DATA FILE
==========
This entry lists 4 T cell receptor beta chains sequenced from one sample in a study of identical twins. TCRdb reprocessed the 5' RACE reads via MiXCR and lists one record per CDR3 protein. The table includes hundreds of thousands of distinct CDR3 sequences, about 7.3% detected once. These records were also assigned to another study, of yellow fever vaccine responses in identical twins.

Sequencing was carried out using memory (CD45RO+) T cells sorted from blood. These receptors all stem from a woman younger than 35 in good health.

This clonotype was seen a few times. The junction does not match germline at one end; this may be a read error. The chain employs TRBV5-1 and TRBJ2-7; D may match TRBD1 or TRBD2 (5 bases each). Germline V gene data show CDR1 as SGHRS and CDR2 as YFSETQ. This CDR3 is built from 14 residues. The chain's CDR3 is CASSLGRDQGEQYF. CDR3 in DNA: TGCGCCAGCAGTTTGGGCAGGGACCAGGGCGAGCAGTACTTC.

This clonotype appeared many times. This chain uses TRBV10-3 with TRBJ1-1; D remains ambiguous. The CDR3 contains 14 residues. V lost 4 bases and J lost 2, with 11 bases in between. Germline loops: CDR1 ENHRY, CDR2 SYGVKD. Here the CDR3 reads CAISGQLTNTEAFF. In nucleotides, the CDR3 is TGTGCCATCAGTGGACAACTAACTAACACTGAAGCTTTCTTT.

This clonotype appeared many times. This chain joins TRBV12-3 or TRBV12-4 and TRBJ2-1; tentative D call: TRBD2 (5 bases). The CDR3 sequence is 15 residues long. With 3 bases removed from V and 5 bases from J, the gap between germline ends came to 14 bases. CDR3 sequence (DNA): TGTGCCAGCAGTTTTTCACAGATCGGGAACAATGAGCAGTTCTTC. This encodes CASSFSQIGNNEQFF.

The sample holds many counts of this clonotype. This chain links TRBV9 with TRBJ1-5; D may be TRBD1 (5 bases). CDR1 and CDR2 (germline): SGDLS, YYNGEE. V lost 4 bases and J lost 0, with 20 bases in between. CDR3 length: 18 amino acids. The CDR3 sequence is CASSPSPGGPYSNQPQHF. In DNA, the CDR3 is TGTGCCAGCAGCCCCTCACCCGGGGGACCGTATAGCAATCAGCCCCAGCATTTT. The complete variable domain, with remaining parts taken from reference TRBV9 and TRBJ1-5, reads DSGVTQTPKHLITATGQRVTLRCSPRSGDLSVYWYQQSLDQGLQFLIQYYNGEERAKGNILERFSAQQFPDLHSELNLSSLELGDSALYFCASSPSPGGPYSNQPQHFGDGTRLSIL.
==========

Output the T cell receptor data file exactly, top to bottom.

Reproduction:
This entry lists 4 T cell receptor beta chains sequenced from one sample in a study of identical twins. TCRdb reprocessed the 5' RACE reads via MiXCR and lists one record per CDR3 protein. The table includes hundreds of thousands of distinct CDR3 sequences, about 7.3% detected once. These records were also assigned to another study, of yellow fever vaccine responses in identical twins.

Sequencing was carried out using memory (CD45RO+) T cells sorted from blood. These receptors all stem from a woman younger than 35 in good health.

This clonotype was seen a few times. The junction does not match germline at one end; this may be a read error. The chain employs TRBV5-1 and TRBJ2-7; D may match TRBD1 or TRBD2 (5 bases each). Germline V gene data show CDR1 as SGHRS and CDR2 as YFSETQ. This CDR3 is built from 14 residues. The chain's CDR3 is CASSLGRDQGEQYF. CDR3 in DNA: TGCGCCAGCAGTTTGGGCAGGGACCAGGGCGAGCAGTACTTC.

This clonotype appeared many times. This chain uses TRBV10-3 with TRBJ1-1; D remains ambiguous. The CDR3 contains 14 residues. V lost 4 bases and J lost 2, with 11 bases in between. Germline loops: CDR1 ENHRY, CDR2 SYGVKD. Here the CDR3 reads CAISGQLTNTEAFF. In nucleotides, the CDR3 is TGTGCCATCAGTGGACAACTAACTAACACTGAAGCTTTCTTT.

This clonotype appeared many times. This chain joins TRBV12-3 or TRBV12-4 and TRBJ2-1; tentative D call: TRBD2 (5 bases). The CDR3 sequence is 15 residues long. With 3 bases removed from V and 5 bases from J, the gap between germline ends came to 14 bases. CDR3 sequence (DNA): TGTGCCAGCAGTTTTTCACAGATCGGGAACAATGAGCAGTTCTTC. This encodes CASSFSQIGNNEQFF.

The sample holds many counts of this clonotype. This chain links TRBV9 with TRBJ1-5; D may be TRBD1 (5 bases). CDR1 and CDR2 (germline): SGDLS, YYNGEE. V lost 4 bases and J lost 0, with 20 bases in between. CDR3 length: 18 amino acids. The CDR3 sequence is CASSPSPGGPYSNQPQHF. In DNA, the CDR3 is TGTGCCAGCAGCCCCTCACCCGGGGGACCGTATAGCAATCAGCCCCAGCATTTT. The complete variable domain, with remaining parts taken from reference TRBV9 and TRBJ1-5, reads DSGVTQTPKHLITATGQRVTLRCSPRSGDLSVYWYQQSLDQGLQFLIQYYNGEERAKGNILERFSAQQFPDLHSELNLSSLELGDSALYFCASSPSPGGPYSNQPQHFGDGTRLSIL.